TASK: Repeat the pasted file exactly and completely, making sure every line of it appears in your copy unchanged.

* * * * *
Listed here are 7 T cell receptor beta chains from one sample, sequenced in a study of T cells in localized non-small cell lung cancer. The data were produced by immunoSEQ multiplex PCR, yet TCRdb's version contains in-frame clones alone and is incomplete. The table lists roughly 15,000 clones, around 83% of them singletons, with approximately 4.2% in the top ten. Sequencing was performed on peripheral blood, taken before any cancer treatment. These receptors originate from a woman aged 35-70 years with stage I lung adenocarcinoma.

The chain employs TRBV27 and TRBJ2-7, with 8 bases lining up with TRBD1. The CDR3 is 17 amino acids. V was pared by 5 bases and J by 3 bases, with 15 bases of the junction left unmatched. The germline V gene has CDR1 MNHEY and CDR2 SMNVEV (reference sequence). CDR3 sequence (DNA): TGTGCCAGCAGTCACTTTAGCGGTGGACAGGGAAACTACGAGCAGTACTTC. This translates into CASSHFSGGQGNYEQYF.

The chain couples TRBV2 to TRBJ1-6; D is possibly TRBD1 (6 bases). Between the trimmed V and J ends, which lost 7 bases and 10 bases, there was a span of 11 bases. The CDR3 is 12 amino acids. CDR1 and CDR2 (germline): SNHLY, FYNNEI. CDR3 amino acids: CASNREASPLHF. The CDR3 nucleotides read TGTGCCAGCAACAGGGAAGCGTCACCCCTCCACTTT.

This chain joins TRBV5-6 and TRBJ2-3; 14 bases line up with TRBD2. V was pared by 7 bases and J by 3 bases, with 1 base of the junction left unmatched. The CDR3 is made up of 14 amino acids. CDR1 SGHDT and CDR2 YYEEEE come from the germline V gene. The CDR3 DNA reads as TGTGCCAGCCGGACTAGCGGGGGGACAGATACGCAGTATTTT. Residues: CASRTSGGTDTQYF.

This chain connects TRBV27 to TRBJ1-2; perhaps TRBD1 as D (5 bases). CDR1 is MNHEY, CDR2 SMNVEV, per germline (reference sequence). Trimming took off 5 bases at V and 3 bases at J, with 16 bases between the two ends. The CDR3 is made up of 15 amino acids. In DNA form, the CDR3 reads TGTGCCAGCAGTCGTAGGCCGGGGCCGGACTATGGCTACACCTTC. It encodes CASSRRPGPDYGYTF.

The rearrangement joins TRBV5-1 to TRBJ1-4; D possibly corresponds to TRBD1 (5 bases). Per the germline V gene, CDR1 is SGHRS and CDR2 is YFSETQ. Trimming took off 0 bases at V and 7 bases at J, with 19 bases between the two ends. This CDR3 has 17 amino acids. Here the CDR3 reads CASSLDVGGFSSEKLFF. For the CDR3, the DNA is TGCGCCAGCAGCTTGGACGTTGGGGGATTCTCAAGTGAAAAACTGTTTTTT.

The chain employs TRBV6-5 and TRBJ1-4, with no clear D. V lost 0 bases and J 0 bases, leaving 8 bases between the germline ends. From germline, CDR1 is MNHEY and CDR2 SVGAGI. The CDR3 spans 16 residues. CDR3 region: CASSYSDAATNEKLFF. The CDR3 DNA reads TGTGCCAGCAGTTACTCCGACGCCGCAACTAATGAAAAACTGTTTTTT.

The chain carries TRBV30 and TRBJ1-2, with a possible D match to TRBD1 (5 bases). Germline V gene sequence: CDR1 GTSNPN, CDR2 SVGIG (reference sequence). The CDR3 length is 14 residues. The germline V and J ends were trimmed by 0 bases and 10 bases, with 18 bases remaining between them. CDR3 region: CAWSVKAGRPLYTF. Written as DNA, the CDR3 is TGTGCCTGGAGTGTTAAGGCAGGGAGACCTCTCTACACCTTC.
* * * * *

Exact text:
Listed here are 7 T cell receptor beta chains from one sample, sequenced in a study of T cells in localized non-small cell lung cancer. The data were produced by immunoSEQ multiplex PCR, yet TCRdb's version contains in-frame clones alone and is incomplete. The table lists roughly 15,000 clones, around 83% of them singletons, with approximately 4.2% in the top ten. Sequencing was performed on peripheral blood, taken before any cancer treatment. These receptors originate from a woman aged 35-70 years with stage I lung adenocarcinoma.

The chain employs TRBV27 and TRBJ2-7, with 8 bases lining up with TRBD1. The CDR3 is 17 amino acids. V was pared by 5 bases and J by 3 bases, with 15 bases of the junction left unmatched. The germline V gene has CDR1 MNHEY and CDR2 SMNVEV (reference sequence). CDR3 sequence (DNA): TGTGCCAGCAGTCACTTTAGCGGTGGACAGGGAAACTACGAGCAGTACTTC. This translates into CASSHFSGGQGNYEQYF.

The chain couples TRBV2 to TRBJ1-6; D is possibly TRBD1 (6 bases). Between the trimmed V and J ends, which lost 7 bases and 10 bases, there was a span of 11 bases. The CDR3 is 12 amino acids. CDR1 and CDR2 (germline): SNHLY, FYNNEI. CDR3 amino acids: CASNREASPLHF. The CDR3 nucleotides read TGTGCCAGCAACAGGGAAGCGTCACCCCTCCACTTT.

This chain joins TRBV5-6 and TRBJ2-3; 14 bases line up with TRBD2. V was pared by 7 bases and J by 3 bases, with 1 base of the junction left unmatched. The CDR3 is made up of 14 amino acids. CDR1 SGHDT and CDR2 YYEEEE come from the germline V gene. The CDR3 DNA reads as TGTGCCAGCCGGACTAGCGGGGGGACAGATACGCAGTATTTT. Residues: CASRTSGGTDTQYF.

This chain connects TRBV27 to TRBJ1-2; perhaps TRBD1 as D (5 bases). CDR1 is MNHEY, CDR2 SMNVEV, per germline (reference sequence). Trimming took off 5 bases at V and 3 bases at J, with 16 bases between the two ends. The CDR3 is made up of 15 amino acids. In DNA form, the CDR3 reads TGTGCCAGCAGTCGTAGGCCGGGGCCGGACTATGGCTACACCTTC. It encodes CASSRRPGPDYGYTF.

The rearrangement joins TRBV5-1 to TRBJ1-4; D possibly corresponds to TRBD1 (5 bases). Per the germline V gene, CDR1 is SGHRS and CDR2 is YFSETQ. Trimming took off 0 bases at V and 7 bases at J, with 19 bases between the two ends. This CDR3 has 17 amino acids. Here the CDR3 reads CASSLDVGGFSSEKLFF. For the CDR3, the DNA is TGCGCCAGCAGCTTGGACGTTGGGGGATTCTCAAGTGAAAAACTGTTTTTT.

The chain employs TRBV6-5 and TRBJ1-4, with no clear D. V lost 0 bases and J 0 bases, leaving 8 bases between the germline ends. From germline, CDR1 is MNHEY and CDR2 SVGAGI. The CDR3 spans 16 residues. CDR3 region: CASSYSDAATNEKLFF. The CDR3 DNA reads TGTGCCAGCAGTTACTCCGACGCCGCAACTAATGAAAAACTGTTTTTT.

The chain carries TRBV30 and TRBJ1-2, with a possible D match to TRBD1 (5 bases). Germline V gene sequence: CDR1 GTSNPN, CDR2 SVGIG (reference sequence). The CDR3 length is 14 residues. The germline V and J ends were trimmed by 0 bases and 10 bases, with 18 bases remaining between them. CDR3 region: CAWSVKAGRPLYTF. Written as DNA, the CDR3 is TGTGCCTGGAGTGTTAAGGCAGGGAGACCTCTCTACACCTTC.